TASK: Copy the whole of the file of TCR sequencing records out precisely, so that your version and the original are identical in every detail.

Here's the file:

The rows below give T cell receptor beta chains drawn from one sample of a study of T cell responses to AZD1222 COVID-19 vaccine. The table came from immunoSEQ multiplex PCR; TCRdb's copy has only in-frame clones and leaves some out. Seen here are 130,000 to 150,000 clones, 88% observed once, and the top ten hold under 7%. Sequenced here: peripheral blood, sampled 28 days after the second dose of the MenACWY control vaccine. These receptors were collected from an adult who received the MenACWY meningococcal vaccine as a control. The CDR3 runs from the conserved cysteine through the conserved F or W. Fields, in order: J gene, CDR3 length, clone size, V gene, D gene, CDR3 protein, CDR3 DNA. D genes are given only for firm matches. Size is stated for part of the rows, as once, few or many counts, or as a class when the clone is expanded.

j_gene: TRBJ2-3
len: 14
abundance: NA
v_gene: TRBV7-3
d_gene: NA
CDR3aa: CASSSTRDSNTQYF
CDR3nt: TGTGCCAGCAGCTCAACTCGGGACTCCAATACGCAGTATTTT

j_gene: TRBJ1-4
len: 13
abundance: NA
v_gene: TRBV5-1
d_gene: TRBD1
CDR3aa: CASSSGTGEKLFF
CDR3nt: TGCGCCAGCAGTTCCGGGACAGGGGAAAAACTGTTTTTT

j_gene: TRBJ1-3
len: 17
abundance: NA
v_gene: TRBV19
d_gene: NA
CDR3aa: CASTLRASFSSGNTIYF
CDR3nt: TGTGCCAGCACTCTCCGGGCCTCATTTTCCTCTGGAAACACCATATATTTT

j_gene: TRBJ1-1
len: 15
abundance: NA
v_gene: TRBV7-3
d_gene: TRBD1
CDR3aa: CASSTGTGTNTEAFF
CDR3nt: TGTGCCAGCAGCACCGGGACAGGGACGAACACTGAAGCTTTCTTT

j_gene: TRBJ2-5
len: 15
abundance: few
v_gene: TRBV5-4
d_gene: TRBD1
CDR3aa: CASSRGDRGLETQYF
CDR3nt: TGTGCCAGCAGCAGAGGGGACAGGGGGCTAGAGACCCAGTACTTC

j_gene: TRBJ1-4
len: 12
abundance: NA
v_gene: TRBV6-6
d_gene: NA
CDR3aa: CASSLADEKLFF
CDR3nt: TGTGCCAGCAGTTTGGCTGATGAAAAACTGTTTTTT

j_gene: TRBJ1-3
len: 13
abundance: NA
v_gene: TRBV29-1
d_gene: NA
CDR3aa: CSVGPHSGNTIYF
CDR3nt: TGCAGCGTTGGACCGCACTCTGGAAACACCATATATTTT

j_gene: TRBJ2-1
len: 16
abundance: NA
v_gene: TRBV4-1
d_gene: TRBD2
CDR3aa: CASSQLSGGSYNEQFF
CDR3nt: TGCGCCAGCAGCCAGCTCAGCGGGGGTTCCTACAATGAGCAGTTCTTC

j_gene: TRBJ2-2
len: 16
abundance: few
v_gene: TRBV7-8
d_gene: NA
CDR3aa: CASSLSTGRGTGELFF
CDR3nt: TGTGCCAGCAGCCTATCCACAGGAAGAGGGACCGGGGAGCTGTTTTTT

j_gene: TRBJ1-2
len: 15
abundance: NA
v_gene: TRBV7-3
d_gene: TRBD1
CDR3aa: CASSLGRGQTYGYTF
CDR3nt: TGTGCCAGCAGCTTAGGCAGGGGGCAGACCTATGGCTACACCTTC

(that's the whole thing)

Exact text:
The rows below give T cell receptor beta chains drawn from one sample of a study of T cell responses to AZD1222 COVID-19 vaccine. The table came from immunoSEQ multiplex PCR; TCRdb's copy has only in-frame clones and leaves some out. Seen here are 130,000 to 150,000 clones, 88% observed once, and the top ten hold under 7%. Sequenced here: peripheral blood, sampled 28 days after the second dose of the MenACWY control vaccine. These receptors were collected from an adult who received the MenACWY meningococcal vaccine as a control. The CDR3 runs from the conserved cysteine through the conserved F or W. Fields, in order: J gene, CDR3 length, clone size, V gene, D gene, CDR3 protein, CDR3 DNA. D genes are given only for firm matches. Size is stated for part of the rows, as once, few or many counts, or as a class when the clone is expanded.

j_gene: TRBJ2-3
len: 14
abundance: NA
v_gene: TRBV7-3
d_gene: NA
CDR3aa: CASSSTRDSNTQYF
CDR3nt: TGTGCCAGCAGCTCAACTCGGGACTCCAATACGCAGTATTTT

j_gene: TRBJ1-4
len: 13
abundance: NA
v_gene: TRBV5-1
d_gene: TRBD1
CDR3aa: CASSSGTGEKLFF
CDR3nt: TGCGCCAGCAGTTCCGGGACAGGGGAAAAACTGTTTTTT

j_gene: TRBJ1-3
len: 17
abundance: NA
v_gene: TRBV19
d_gene: NA
CDR3aa: CASTLRASFSSGNTIYF
CDR3nt: TGTGCCAGCACTCTCCGGGCCTCATTTTCCTCTGGAAACACCATATATTTT

j_gene: TRBJ1-1
len: 15
abundance: NA
v_gene: TRBV7-3
d_gene: TRBD1
CDR3aa: CASSTGTGTNTEAFF
CDR3nt: TGTGCCAGCAGCACCGGGACAGGGACGAACACTGAAGCTTTCTTT

j_gene: TRBJ2-5
len: 15
abundance: few
v_gene: TRBV5-4
d_gene: TRBD1
CDR3aa: CASSRGDRGLETQYF
CDR3nt: TGTGCCAGCAGCAGAGGGGACAGGGGGCTAGAGACCCAGTACTTC

j_gene: TRBJ1-4
len: 12
abundance: NA
v_gene: TRBV6-6
d_gene: NA
CDR3aa: CASSLADEKLFF
CDR3nt: TGTGCCAGCAGTTTGGCTGATGAAAAACTGTTTTTT

j_gene: TRBJ1-3
len: 13
abundance: NA
v_gene: TRBV29-1
d_gene: NA
CDR3aa: CSVGPHSGNTIYF
CDR3nt: TGCAGCGTTGGACCGCACTCTGGAAACACCATATATTTT

j_gene: TRBJ2-1
len: 16
abundance: NA
v_gene: TRBV4-1
d_gene: TRBD2
CDR3aa: CASSQLSGGSYNEQFF
CDR3nt: TGCGCCAGCAGCCAGCTCAGCGGGGGTTCCTACAATGAGCAGTTCTTC

j_gene: TRBJ2-2
len: 16
abundance: few
v_gene: TRBV7-8
d_gene: NA
CDR3aa: CASSLSTGRGTGELFF
CDR3nt: TGTGCCAGCAGCCTATCCACAGGAAGAGGGACCGGGGAGCTGTTTTTT

j_gene: TRBJ1-2
len: 15
abundance: NA
v_gene: TRBV7-3
d_gene: TRBD1
CDR3aa: CASSLGRGQTYGYTF
CDR3nt: TGTGCCAGCAGCTTAGGCAGGGGGCAGACCTATGGCTACACCTTC